Corporate Social Responsibility Research Paper Starter

Corporate Social Responsibility

Corporations have engaging in corporate social responsibility activities that portray them as caring and contributing members of the communities in which they are located. To understand why corporations would be interested in taking such actions, and why the public appears a bit skeptical toward such activities, one needs to have some understanding of how corporations have evolved in American society. This article provides a history of corporations and discusses whether corporations have been more favorably socialized into American culture and communities.

Keywords Agrarian; Capital Venture; Capitalism; Countervailing; Deregulation; Outsourcing; Public Good; Sustainable Development; Trickle-Down Theory

Work

Overview

Today, corporations across the United States are heavily involved in activities promoting corporate social responsibility. Corporate social responsibility is a relatively new concept in which the corporation strives to be fair and responsible to all of its stakeholders. The identified stakeholders typically include shareholders, employees, and the communities in which physical facilities are located (European Commission for Sustainable Development, 2008). Corporate social responsibility is now included as a section in almost every American corporation's annual report to shareholders and espouses the ability of the company to create and maintain sustainable development. Corporations are spending time and money to create codes of conduct that are used to guide them toward fulfilling their identified social responsibilities (Mehta, 2002).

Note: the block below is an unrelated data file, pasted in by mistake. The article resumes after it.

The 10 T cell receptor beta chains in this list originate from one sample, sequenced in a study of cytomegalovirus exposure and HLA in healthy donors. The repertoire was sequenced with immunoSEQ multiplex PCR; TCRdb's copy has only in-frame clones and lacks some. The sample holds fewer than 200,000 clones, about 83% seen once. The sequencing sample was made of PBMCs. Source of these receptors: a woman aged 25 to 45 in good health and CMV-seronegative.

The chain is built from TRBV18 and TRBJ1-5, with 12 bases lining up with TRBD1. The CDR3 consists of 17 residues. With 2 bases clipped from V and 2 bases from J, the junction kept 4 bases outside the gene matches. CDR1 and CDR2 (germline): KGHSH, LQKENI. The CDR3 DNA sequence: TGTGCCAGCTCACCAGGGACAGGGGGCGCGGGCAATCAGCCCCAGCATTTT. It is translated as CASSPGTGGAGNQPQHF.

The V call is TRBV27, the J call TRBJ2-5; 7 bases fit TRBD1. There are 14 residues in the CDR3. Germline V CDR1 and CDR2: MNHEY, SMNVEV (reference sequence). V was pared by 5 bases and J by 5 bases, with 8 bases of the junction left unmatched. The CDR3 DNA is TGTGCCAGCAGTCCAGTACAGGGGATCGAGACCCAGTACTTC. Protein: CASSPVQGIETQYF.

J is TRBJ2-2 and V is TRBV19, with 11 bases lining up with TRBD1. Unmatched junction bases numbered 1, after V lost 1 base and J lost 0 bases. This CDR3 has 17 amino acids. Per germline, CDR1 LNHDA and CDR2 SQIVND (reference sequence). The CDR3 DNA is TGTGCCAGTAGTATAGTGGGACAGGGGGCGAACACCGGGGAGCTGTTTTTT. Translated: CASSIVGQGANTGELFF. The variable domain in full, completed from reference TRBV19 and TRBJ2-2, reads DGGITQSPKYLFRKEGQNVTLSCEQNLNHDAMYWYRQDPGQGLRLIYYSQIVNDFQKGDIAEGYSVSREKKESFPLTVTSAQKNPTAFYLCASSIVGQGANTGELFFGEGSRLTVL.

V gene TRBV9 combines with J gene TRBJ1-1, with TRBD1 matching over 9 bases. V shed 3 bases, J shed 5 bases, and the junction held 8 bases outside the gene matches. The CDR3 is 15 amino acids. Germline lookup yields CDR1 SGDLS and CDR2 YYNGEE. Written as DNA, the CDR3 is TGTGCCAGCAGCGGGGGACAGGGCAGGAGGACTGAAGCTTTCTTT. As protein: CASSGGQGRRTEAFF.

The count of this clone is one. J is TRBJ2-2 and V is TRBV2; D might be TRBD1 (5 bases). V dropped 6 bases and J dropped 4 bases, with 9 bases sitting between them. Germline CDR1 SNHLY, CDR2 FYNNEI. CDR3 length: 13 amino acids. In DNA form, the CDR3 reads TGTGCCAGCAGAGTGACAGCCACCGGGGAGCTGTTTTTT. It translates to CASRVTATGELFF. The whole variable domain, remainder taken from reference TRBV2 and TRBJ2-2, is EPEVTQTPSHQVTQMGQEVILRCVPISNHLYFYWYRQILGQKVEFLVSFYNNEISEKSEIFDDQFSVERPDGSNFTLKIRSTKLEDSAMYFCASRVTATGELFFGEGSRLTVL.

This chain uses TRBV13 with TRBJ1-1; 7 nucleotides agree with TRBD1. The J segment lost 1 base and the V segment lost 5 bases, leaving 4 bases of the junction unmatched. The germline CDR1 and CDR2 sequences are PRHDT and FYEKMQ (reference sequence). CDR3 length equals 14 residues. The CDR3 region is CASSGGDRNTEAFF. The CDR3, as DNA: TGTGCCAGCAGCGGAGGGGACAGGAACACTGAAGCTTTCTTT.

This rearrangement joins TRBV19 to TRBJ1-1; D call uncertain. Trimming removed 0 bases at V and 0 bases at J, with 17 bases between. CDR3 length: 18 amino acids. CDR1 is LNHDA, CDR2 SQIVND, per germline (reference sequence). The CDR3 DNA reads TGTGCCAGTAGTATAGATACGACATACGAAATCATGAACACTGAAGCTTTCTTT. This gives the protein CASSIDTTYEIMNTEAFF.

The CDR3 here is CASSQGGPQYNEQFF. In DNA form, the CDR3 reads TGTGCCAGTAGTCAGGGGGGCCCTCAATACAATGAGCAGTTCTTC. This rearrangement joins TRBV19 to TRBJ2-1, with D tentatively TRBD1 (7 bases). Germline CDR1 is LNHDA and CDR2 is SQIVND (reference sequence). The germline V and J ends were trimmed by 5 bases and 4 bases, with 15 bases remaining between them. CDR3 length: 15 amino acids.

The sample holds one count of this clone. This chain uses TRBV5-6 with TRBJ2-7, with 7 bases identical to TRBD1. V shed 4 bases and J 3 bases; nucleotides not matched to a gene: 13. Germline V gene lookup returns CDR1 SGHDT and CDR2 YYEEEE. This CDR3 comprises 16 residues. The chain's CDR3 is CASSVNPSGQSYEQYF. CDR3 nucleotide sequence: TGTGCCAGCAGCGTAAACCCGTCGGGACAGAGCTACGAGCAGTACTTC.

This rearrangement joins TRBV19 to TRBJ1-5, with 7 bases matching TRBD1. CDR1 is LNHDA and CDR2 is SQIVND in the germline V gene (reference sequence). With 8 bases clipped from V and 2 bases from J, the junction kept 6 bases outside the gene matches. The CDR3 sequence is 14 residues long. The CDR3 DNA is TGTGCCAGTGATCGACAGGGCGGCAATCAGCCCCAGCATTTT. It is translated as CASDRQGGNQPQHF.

Corporations have engaging in corporate social responsibility activities that portray them as caring and contributing members of the communities in which they are located. To understand why corporations would be interested in taking such actions, and why the public appears a bit skeptical toward such activities, one needs to have some understanding of how corporations have evolved in American society. This article provides a history of corporations and discusses whether corporations have been more favorably socialized into American culture and communities.

History

The Corporation

Early corporations were very different from the corporations of today. They were small companies chartered by the English crown to accomplish specific activities meant to serve the public good. The first acknowledged corporation, the East India Trading Company, was chartered to enable participation in the East Indian spice trade as a capital venture. Incorporating and funding innovative companies became a favored activity of royalty. They were able to dabble in many activities and explorations by chartering new corporations and retaining governance over them (Robins, 2006). If a company displeased their king or queen, their charter would simply be revoked, meaning the entrepreneurs no longer had permission to engage in business.

With the founding of the United States, states assumed the right to charter and govern similar corporations. These corporations were explicitly designed to serve the public in instances when a smaller business would lack the resources to meet public demand. Banks were often created under a corporate charter in order to establish adequate funding. Most Americans were still living in agrarian communities and all corporations were explicitly required to serve the community. Corporations at this time (early 1700s to mid-1800s) were limited in their activities and dealings: they were not allowed to own stock in other corporations; they were limited in the amount of time they could exist; they were not allowed to make political contributions; and their owners were held responsible for criminal acts committed by the corporation (Drutman & Cray, 2004). Governments provided oversight for corporations and did not hesitate to revoke the charter if the corporation failed to serve the public interest. Also, unique to the early corporations, the owner actually ran the corporation and maintained responsibility for the day-to-day happenings of the business. Corporations quickly altered the way people worked and were instrumental in leading America into the industrial revolution.